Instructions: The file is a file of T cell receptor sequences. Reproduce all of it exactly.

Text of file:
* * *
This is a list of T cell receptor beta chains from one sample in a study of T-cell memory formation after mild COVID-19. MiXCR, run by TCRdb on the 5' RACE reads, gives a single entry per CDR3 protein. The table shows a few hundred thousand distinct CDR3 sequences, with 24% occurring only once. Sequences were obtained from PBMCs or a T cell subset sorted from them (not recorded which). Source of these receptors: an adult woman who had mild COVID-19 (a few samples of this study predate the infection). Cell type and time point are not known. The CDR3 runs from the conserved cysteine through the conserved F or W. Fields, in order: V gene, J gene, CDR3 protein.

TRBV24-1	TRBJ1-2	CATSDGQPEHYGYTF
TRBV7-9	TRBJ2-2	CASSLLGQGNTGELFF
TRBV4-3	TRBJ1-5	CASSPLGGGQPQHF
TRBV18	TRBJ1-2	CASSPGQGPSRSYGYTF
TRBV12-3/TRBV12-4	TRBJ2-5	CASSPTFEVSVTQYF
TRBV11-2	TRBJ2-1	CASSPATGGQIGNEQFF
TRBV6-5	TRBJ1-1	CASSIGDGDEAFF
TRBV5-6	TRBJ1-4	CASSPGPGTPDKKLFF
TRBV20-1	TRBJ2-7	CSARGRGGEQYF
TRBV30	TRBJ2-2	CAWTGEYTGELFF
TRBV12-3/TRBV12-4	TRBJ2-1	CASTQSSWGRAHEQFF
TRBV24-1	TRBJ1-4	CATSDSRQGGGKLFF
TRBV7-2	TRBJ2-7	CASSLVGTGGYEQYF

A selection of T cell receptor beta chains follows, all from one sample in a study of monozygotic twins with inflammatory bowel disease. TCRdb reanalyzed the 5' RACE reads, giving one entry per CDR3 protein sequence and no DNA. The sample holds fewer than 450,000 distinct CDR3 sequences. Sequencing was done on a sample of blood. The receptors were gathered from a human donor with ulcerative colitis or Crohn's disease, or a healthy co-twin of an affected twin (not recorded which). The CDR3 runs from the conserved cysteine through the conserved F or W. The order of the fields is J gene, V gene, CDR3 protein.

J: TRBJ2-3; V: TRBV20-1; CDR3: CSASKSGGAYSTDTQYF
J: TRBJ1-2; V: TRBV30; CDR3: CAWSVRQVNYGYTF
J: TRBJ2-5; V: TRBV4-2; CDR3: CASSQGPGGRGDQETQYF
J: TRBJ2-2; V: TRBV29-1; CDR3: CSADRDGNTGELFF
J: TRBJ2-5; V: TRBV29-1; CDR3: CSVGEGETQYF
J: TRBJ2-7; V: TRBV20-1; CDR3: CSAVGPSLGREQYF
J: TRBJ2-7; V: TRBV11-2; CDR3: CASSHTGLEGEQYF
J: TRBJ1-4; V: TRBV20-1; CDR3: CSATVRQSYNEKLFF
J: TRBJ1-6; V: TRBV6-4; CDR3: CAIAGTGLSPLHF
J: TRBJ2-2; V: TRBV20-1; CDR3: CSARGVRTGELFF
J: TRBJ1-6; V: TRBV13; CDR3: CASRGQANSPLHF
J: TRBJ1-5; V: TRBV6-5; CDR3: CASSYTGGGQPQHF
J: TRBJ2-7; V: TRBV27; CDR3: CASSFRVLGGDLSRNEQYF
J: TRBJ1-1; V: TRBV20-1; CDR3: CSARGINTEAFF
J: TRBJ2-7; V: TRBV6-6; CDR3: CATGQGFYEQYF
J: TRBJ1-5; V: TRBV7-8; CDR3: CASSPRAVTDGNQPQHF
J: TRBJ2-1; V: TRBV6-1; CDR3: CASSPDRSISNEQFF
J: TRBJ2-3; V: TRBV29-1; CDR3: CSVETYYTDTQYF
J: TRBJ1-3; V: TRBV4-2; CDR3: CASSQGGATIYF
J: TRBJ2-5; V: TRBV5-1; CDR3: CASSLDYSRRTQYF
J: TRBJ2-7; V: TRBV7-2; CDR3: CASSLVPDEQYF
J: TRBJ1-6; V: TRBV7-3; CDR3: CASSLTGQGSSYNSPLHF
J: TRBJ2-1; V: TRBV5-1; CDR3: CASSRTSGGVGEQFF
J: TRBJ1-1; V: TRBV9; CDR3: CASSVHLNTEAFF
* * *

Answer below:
This is a list of T cell receptor beta chains from one sample in a study of T-cell memory formation after mild COVID-19. MiXCR, run by TCRdb on the 5' RACE reads, gives a single entry per CDR3 protein. The table shows a few hundred thousand distinct CDR3 sequences, with 24% occurring only once. Sequences were obtained from PBMCs or a T cell subset sorted from them (not recorded which). Source of these receptors: an adult woman who had mild COVID-19 (a few samples of this study predate the infection). Cell type and time point are not known. The CDR3 runs from the conserved cysteine through the conserved F or W. Fields, in order: V gene, J gene, CDR3 protein.

TRBV24-1	TRBJ1-2	CATSDGQPEHYGYTF
TRBV7-9	TRBJ2-2	CASSLLGQGNTGELFF
TRBV4-3	TRBJ1-5	CASSPLGGGQPQHF
TRBV18	TRBJ1-2	CASSPGQGPSRSYGYTF
TRBV12-3/TRBV12-4	TRBJ2-5	CASSPTFEVSVTQYF
TRBV11-2	TRBJ2-1	CASSPATGGQIGNEQFF
TRBV6-5	TRBJ1-1	CASSIGDGDEAFF
TRBV5-6	TRBJ1-4	CASSPGPGTPDKKLFF
TRBV20-1	TRBJ2-7	CSARGRGGEQYF
TRBV30	TRBJ2-2	CAWTGEYTGELFF
TRBV12-3/TRBV12-4	TRBJ2-1	CASTQSSWGRAHEQFF
TRBV24-1	TRBJ1-4	CATSDSRQGGGKLFF
TRBV7-2	TRBJ2-7	CASSLVGTGGYEQYF

A selection of T cell receptor beta chains follows, all from one sample in a study of monozygotic twins with inflammatory bowel disease. TCRdb reanalyzed the 5' RACE reads, giving one entry per CDR3 protein sequence and no DNA. The sample holds fewer than 450,000 distinct CDR3 sequences. Sequencing was done on a sample of blood. The receptors were gathered from a human donor with ulcerative colitis or Crohn's disease, or a healthy co-twin of an affected twin (not recorded which). The CDR3 runs from the conserved cysteine through the conserved F or W. The order of the fields is J gene, V gene, CDR3 protein.

J: TRBJ2-3; V: TRBV20-1; CDR3: CSASKSGGAYSTDTQYF
J: TRBJ1-2; V: TRBV30; CDR3: CAWSVRQVNYGYTF
J: TRBJ2-5; V: TRBV4-2; CDR3: CASSQGPGGRGDQETQYF
J: TRBJ2-2; V: TRBV29-1; CDR3: CSADRDGNTGELFF
J: TRBJ2-5; V: TRBV29-1; CDR3: CSVGEGETQYF
J: TRBJ2-7; V: TRBV20-1; CDR3: CSAVGPSLGREQYF
J: TRBJ2-7; V: TRBV11-2; CDR3: CASSHTGLEGEQYF
J: TRBJ1-4; V: TRBV20-1; CDR3: CSATVRQSYNEKLFF
J: TRBJ1-6; V: TRBV6-4; CDR3: CAIAGTGLSPLHF
J: TRBJ2-2; V: TRBV20-1; CDR3: CSARGVRTGELFF
J: TRBJ1-6; V: TRBV13; CDR3: CASRGQANSPLHF
J: TRBJ1-5; V: TRBV6-5; CDR3: CASSYTGGGQPQHF
J: TRBJ2-7; V: TRBV27; CDR3: CASSFRVLGGDLSRNEQYF
J: TRBJ1-1; V: TRBV20-1; CDR3: CSARGINTEAFF
J: TRBJ2-7; V: TRBV6-6; CDR3: CATGQGFYEQYF
J: TRBJ1-5; V: TRBV7-8; CDR3: CASSPRAVTDGNQPQHF
J: TRBJ2-1; V: TRBV6-1; CDR3: CASSPDRSISNEQFF
J: TRBJ2-3; V: TRBV29-1; CDR3: CSVETYYTDTQYF
J: TRBJ1-3; V: TRBV4-2; CDR3: CASSQGGATIYF
J: TRBJ2-5; V: TRBV5-1; CDR3: CASSLDYSRRTQYF
J: TRBJ2-7; V: TRBV7-2; CDR3: CASSLVPDEQYF
J: TRBJ1-6; V: TRBV7-3; CDR3: CASSLTGQGSSYNSPLHF
J: TRBJ2-1; V: TRBV5-1; CDR3: CASSRTSGGVGEQFF
J: TRBJ1-1; V: TRBV9; CDR3: CASSVHLNTEAFF